Saturday, December 16, 2006

Where Is H.L. Mencken When We Need Him?

Mojoey over at Deep Thoughts has created an Atheist Blogroll, listing over 100 sites of interest to us nonbelievers. I’m proud and pleased to be included.

I don’t disply his whole list here, however, because I don’t find every one of those blogs interesting. I’m particularly bored by two kinds of subject matter:

The Same Scientific Arguments for Evolution
Those of us who are gonna get it, already get it. There’s no point in repeating the same facts, over and over, ad nauseam, as if some fundamentalist from the blogosphere is going to stumble across one of our pages, smack him- or herself in the head, and say, “Oh, now I see!”

Most of us atheists have grabbed the mantle of science and wrapped ourselves in it. But, let’s face it: it’s not necessary to be an expert in biology, geology, paleontology, zoology, or any other kind of –ology to be reasonably certain that nature’s ways do not need the overlay of a higher power. Most of us are just not qualified to rattle off scientific evidence to academic poseurs. While I, for instance, love and admire books like The Selfish Gene and Darwin’s Dangerous Idea—to name just two of dozens I’ve read on the subject—and like to think that I’m fairly well-versed in neo-Darwinian studies, I’m not convinced that I’ve digested all the complex data to the point where I can speak persuasively on a theoretical level, a la Dawkins or Dennett. Nor am I interested in doing so. Why would I be, when they’ve already done the job so eloquently themselves? If a creationist hasn’t had an “aha” moment by now, I’m not likely to be the one who’ll open his or her non-created eyes. And, pssst. Neither are you.

Because really, it’s almost 150 years since the publication of The Origin of Species. I don’t think it’s necessary to follow every single argument presented by the scientific community since then to accept the overwhelming evidence against Genesis, just as I don’t believe one needs to have studied meteorology to suspect that Zeus has nothing to do with thunderbolts. Although I’ve long forgotten Newton’s formulas and have only a dim understanding of Einstein’s improvements to them, I still know that if I trip at the top of a flight of stairs, I will wind up, somehow, at the bottom—and that the cause of my fall will be the attraction of gravity, not sin. But don’t ask me to prove this with well-articulated theory; my intelligence was not designed that way. That’s why I’m happy to leave the fine points of science to the scientists, particularly those rare few who write wittily and well.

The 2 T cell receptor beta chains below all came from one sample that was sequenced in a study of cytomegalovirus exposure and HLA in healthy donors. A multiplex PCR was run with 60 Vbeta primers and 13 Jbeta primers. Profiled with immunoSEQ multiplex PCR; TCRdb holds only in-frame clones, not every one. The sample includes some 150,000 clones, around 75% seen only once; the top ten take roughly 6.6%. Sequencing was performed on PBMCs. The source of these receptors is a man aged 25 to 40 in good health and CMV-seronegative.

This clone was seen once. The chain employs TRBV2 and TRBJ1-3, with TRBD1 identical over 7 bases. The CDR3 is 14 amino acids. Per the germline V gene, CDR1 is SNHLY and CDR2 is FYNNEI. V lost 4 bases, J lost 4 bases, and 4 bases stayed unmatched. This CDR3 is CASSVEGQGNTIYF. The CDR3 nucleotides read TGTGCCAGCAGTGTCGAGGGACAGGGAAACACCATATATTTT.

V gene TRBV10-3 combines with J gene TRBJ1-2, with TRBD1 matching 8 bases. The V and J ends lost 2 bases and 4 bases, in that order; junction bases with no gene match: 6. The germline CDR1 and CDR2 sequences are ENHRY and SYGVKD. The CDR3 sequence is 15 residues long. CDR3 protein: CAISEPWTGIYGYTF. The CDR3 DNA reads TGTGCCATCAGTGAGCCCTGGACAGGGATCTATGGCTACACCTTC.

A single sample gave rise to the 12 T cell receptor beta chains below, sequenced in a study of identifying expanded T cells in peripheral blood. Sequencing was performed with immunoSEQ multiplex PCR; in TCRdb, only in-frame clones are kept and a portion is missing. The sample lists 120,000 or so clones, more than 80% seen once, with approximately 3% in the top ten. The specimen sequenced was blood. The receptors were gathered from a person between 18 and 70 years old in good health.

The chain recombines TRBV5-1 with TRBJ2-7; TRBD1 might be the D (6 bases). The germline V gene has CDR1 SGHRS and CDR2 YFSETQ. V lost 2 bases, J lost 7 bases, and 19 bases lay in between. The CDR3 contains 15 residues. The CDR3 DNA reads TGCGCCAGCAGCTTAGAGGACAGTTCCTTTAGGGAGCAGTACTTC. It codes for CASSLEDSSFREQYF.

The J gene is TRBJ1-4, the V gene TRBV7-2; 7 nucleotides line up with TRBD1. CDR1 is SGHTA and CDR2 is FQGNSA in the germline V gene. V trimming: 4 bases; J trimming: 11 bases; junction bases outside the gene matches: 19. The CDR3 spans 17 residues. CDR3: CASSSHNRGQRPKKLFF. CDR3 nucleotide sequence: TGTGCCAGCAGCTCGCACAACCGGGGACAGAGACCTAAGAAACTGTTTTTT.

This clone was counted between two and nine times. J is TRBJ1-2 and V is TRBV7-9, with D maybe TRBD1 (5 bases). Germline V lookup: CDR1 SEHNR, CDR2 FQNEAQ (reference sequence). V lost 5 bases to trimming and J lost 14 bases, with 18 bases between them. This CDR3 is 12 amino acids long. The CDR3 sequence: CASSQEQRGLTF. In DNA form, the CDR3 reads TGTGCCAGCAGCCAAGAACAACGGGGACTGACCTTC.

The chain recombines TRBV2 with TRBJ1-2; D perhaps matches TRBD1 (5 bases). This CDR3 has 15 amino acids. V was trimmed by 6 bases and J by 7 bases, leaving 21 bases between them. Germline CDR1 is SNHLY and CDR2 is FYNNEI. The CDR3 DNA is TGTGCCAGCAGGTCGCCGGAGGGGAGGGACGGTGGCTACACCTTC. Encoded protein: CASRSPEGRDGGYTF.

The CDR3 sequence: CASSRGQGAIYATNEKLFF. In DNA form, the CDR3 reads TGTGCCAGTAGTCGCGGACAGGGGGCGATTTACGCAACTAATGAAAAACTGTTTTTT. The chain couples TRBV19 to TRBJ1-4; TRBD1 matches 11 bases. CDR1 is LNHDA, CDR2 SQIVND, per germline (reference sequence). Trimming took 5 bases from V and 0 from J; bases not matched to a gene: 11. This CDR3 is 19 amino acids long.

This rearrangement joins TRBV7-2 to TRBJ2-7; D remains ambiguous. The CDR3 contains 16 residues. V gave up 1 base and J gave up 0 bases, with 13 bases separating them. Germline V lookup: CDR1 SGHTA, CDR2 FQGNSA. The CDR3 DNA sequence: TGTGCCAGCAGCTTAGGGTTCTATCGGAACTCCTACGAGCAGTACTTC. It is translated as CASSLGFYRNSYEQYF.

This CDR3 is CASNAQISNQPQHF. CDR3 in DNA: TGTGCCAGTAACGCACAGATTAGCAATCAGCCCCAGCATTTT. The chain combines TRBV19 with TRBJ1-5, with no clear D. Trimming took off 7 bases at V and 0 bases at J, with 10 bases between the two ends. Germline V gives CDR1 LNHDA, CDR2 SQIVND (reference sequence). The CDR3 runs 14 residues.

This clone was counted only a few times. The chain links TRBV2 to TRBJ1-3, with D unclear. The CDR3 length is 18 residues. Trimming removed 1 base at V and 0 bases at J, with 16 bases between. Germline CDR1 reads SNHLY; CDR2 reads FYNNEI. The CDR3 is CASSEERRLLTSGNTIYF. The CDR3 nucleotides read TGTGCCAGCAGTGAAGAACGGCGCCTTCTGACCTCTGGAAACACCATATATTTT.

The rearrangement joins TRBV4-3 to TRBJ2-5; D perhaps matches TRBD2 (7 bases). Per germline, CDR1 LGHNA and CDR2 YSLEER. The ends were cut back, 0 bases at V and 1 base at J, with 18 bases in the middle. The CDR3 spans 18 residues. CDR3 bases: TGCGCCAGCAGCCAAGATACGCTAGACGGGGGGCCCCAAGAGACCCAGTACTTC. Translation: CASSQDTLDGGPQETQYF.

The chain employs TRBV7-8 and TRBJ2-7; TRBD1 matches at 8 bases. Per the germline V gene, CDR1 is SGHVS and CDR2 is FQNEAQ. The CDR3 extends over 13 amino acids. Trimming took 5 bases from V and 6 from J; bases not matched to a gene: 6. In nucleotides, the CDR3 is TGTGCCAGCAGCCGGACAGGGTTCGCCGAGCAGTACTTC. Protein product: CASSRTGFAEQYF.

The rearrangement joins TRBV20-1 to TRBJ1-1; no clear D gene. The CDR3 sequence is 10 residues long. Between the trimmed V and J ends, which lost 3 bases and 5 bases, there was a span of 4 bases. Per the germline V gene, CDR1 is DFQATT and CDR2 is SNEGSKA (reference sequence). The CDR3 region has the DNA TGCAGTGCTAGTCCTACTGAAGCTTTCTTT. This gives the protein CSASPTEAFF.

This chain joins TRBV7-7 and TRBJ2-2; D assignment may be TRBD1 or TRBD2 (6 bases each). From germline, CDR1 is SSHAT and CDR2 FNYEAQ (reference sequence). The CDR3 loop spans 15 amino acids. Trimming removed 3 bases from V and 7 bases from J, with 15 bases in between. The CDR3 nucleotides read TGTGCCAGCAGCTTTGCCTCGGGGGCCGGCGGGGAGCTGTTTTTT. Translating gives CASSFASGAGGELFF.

This is not to say that we shouldn’t be vigilant in selecting our school boards and other educational leaders. We must fight the theocrats whenever necessary. But we don’t have to keep re-enacting the Scopes trial amongst ourselves, do we?

Philosophical Disputations with Believers
Give it up! It’s a waste of time! The Christian Nation is not reading your Letters to them with any intent to ponder your ideas. They know the Truth; it’s printed in their bibles and whatever-elses they use to spread the god meme from generation to generation. Most of us wouldn’t consider spending even five minutes explaining why we feel that “The Tale of Peter Rabbit” isn’t true. Yet, many of us atheists love nothing better than to score illusory intellectual points against the moronarchists.

But faith always trumps facts, because it’s shown to its best advantage when the facts contradict it. So while we may find it great fun to yammer on about the ontological, cosmological, teleological, and other arguments for the existence of god, and to try to blow them up in the believers’ smug faces—really, whom are we kidding? Most religious folk do not have a love of, or even a casual affection for, wisdom. They wouldn’t recognize a philosophical argument if it bit them in the metaphysical ass.

We all know (or we should) that our blogs are, for the most part, read by one another. Let’s try to entertain and enlighten ourselves, to call for political or legal action when it’s necessary, and to share the hilarious and/or frightening idiocy that greets us every day. Let’s not fool ourselves into thinking that we can hawk our wares in the so-called free marketplace of ideas, when we’ve really just found ourselves stuck in the medieval bazaar of ignorance.


BlackSun said...

Good points. I do think though, that sometimes, we can convince people who are on the margins. I've read several letters recently from former believers who deconverted after reading Harris or Dawkins.

It is a combination of information and a social support network that may help some believers.

Krystalline Apostate said...

Oy gevalt. I should hope you don't find my blog a boring read.
Albeit, I do do two of those dances which bore you.
Though, to my credit, I have changed 1 life that I know of, he was already an atheist, but 2 other factors in his life he was keeping under wraps, he decided to 'come out' on both.
You can only change the world 1 mind at a time, they say.